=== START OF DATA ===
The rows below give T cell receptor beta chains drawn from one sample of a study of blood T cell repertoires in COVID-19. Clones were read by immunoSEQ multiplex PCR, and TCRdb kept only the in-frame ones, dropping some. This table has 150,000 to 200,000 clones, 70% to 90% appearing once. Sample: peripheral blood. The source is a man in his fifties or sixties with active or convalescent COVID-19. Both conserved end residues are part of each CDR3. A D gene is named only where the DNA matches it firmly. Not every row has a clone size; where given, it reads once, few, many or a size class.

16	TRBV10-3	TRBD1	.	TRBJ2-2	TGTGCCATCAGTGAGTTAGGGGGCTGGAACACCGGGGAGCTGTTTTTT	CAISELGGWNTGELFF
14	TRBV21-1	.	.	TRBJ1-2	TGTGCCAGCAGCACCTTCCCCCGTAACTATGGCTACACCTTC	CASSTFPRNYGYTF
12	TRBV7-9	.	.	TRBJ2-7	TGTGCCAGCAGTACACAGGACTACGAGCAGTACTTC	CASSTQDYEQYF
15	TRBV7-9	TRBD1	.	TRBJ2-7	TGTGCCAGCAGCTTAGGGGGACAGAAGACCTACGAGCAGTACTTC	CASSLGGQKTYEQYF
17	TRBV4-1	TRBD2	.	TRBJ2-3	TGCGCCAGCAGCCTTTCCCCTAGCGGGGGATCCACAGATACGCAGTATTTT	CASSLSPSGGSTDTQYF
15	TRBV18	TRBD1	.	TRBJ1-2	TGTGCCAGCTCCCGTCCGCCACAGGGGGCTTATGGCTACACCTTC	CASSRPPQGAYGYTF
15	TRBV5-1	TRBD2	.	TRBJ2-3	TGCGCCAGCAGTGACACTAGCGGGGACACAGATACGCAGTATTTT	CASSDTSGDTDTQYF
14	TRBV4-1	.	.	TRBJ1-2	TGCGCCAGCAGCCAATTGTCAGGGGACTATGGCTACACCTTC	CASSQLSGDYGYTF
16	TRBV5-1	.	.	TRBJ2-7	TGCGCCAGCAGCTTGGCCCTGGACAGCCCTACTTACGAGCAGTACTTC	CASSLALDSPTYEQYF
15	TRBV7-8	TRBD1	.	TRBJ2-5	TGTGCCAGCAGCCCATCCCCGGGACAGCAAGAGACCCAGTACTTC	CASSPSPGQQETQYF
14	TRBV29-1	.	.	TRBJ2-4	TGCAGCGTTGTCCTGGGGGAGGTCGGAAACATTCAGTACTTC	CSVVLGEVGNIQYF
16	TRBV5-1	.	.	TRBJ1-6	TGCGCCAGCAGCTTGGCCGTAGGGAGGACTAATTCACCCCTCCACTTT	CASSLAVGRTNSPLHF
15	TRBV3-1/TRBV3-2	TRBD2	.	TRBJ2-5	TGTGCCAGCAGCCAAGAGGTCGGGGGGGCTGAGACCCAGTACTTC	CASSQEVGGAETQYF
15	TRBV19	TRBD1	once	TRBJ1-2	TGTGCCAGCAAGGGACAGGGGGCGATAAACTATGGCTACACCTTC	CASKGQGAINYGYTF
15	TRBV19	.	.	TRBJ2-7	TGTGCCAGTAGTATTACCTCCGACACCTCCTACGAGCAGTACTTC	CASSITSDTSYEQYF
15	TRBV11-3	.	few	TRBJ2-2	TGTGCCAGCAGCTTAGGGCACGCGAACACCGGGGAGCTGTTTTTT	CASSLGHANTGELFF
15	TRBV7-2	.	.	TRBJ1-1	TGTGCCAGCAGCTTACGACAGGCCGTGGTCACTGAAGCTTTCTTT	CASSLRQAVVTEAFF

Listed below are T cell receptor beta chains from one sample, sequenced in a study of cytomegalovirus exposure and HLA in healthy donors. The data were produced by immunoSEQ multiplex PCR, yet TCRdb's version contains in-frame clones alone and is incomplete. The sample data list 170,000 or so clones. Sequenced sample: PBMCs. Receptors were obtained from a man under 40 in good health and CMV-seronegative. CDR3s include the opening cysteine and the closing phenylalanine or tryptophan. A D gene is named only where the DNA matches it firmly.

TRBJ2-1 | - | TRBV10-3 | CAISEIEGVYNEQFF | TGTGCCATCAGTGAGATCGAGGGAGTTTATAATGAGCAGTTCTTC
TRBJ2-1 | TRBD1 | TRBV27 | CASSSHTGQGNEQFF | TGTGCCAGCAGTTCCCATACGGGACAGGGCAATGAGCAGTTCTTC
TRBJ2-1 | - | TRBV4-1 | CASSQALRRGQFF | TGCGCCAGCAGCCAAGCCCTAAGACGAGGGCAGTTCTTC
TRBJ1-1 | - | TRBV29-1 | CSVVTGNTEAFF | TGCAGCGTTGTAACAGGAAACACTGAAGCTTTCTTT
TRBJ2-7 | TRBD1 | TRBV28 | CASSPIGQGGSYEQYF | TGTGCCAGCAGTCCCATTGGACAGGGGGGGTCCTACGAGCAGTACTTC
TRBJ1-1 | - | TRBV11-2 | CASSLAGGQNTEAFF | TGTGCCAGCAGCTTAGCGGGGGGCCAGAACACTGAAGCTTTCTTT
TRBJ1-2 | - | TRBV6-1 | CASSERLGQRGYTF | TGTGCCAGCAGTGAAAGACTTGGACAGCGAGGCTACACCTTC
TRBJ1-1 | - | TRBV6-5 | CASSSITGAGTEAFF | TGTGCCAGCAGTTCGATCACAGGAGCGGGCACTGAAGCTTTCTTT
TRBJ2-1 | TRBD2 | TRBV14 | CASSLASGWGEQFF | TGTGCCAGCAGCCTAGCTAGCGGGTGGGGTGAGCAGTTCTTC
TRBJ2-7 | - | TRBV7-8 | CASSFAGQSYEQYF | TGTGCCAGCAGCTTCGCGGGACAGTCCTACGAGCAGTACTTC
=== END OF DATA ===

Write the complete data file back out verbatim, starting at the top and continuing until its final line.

The rows below give T cell receptor beta chains drawn from one sample of a study of blood T cell repertoires in COVID-19. Clones were read by immunoSEQ multiplex PCR, and TCRdb kept only the in-frame ones, dropping some. This table has 150,000 to 200,000 clones, 70% to 90% appearing once. Sample: peripheral blood. The source is a man in his fifties or sixties with active or convalescent COVID-19. Both conserved end residues are part of each CDR3. A D gene is named only where the DNA matches it firmly. Not every row has a clone size; where given, it reads once, few, many or a size class.

16	TRBV10-3	TRBD1	.	TRBJ2-2	TGTGCCATCAGTGAGTTAGGGGGCTGGAACACCGGGGAGCTGTTTTTT	CAISELGGWNTGELFF
14	TRBV21-1	.	.	TRBJ1-2	TGTGCCAGCAGCACCTTCCCCCGTAACTATGGCTACACCTTC	CASSTFPRNYGYTF
12	TRBV7-9	.	.	TRBJ2-7	TGTGCCAGCAGTACACAGGACTACGAGCAGTACTTC	CASSTQDYEQYF
15	TRBV7-9	TRBD1	.	TRBJ2-7	TGTGCCAGCAGCTTAGGGGGACAGAAGACCTACGAGCAGTACTTC	CASSLGGQKTYEQYF
17	TRBV4-1	TRBD2	.	TRBJ2-3	TGCGCCAGCAGCCTTTCCCCTAGCGGGGGATCCACAGATACGCAGTATTTT	CASSLSPSGGSTDTQYF
15	TRBV18	TRBD1	.	TRBJ1-2	TGTGCCAGCTCCCGTCCGCCACAGGGGGCTTATGGCTACACCTTC	CASSRPPQGAYGYTF
15	TRBV5-1	TRBD2	.	TRBJ2-3	TGCGCCAGCAGTGACACTAGCGGGGACACAGATACGCAGTATTTT	CASSDTSGDTDTQYF
14	TRBV4-1	.	.	TRBJ1-2	TGCGCCAGCAGCCAATTGTCAGGGGACTATGGCTACACCTTC	CASSQLSGDYGYTF
16	TRBV5-1	.	.	TRBJ2-7	TGCGCCAGCAGCTTGGCCCTGGACAGCCCTACTTACGAGCAGTACTTC	CASSLALDSPTYEQYF
15	TRBV7-8	TRBD1	.	TRBJ2-5	TGTGCCAGCAGCCCATCCCCGGGACAGCAAGAGACCCAGTACTTC	CASSPSPGQQETQYF
14	TRBV29-1	.	.	TRBJ2-4	TGCAGCGTTGTCCTGGGGGAGGTCGGAAACATTCAGTACTTC	CSVVLGEVGNIQYF
16	TRBV5-1	.	.	TRBJ1-6	TGCGCCAGCAGCTTGGCCGTAGGGAGGACTAATTCACCCCTCCACTTT	CASSLAVGRTNSPLHF
15	TRBV3-1/TRBV3-2	TRBD2	.	TRBJ2-5	TGTGCCAGCAGCCAAGAGGTCGGGGGGGCTGAGACCCAGTACTTC	CASSQEVGGAETQYF
15	TRBV19	TRBD1	once	TRBJ1-2	TGTGCCAGCAAGGGACAGGGGGCGATAAACTATGGCTACACCTTC	CASKGQGAINYGYTF
15	TRBV19	.	.	TRBJ2-7	TGTGCCAGTAGTATTACCTCCGACACCTCCTACGAGCAGTACTTC	CASSITSDTSYEQYF
15	TRBV11-3	.	few	TRBJ2-2	TGTGCCAGCAGCTTAGGGCACGCGAACACCGGGGAGCTGTTTTTT	CASSLGHANTGELFF
15	TRBV7-2	.	.	TRBJ1-1	TGTGCCAGCAGCTTACGACAGGCCGTGGTCACTGAAGCTTTCTTT	CASSLRQAVVTEAFF

Listed below are T cell receptor beta chains from one sample, sequenced in a study of cytomegalovirus exposure and HLA in healthy donors. The data were produced by immunoSEQ multiplex PCR, yet TCRdb's version contains in-frame clones alone and is incomplete. The sample data list 170,000 or so clones. Sequenced sample: PBMCs. Receptors were obtained from a man under 40 in good health and CMV-seronegative. CDR3s include the opening cysteine and the closing phenylalanine or tryptophan. A D gene is named only where the DNA matches it firmly.

TRBJ2-1 | - | TRBV10-3 | CAISEIEGVYNEQFF | TGTGCCATCAGTGAGATCGAGGGAGTTTATAATGAGCAGTTCTTC
TRBJ2-1 | TRBD1 | TRBV27 | CASSSHTGQGNEQFF | TGTGCCAGCAGTTCCCATACGGGACAGGGCAATGAGCAGTTCTTC
TRBJ2-1 | - | TRBV4-1 | CASSQALRRGQFF | TGCGCCAGCAGCCAAGCCCTAAGACGAGGGCAGTTCTTC
TRBJ1-1 | - | TRBV29-1 | CSVVTGNTEAFF | TGCAGCGTTGTAACAGGAAACACTGAAGCTTTCTTT
TRBJ2-7 | TRBD1 | TRBV28 | CASSPIGQGGSYEQYF | TGTGCCAGCAGTCCCATTGGACAGGGGGGGTCCTACGAGCAGTACTTC
TRBJ1-1 | - | TRBV11-2 | CASSLAGGQNTEAFF | TGTGCCAGCAGCTTAGCGGGGGGCCAGAACACTGAAGCTTTCTTT
TRBJ1-2 | - | TRBV6-1 | CASSERLGQRGYTF | TGTGCCAGCAGTGAAAGACTTGGACAGCGAGGCTACACCTTC
TRBJ1-1 | - | TRBV6-5 | CASSSITGAGTEAFF | TGTGCCAGCAGTTCGATCACAGGAGCGGGCACTGAAGCTTTCTTT
TRBJ2-1 | TRBD2 | TRBV14 | CASSLASGWGEQFF | TGTGCCAGCAGCCTAGCTAGCGGGTGGGGTGAGCAGTTCTTC
TRBJ2-7 | - | TRBV7-8 | CASSFAGQSYEQYF | TGTGCCAGCAGCTTCGCGGGACAGTCCTACGAGCAGTACTTC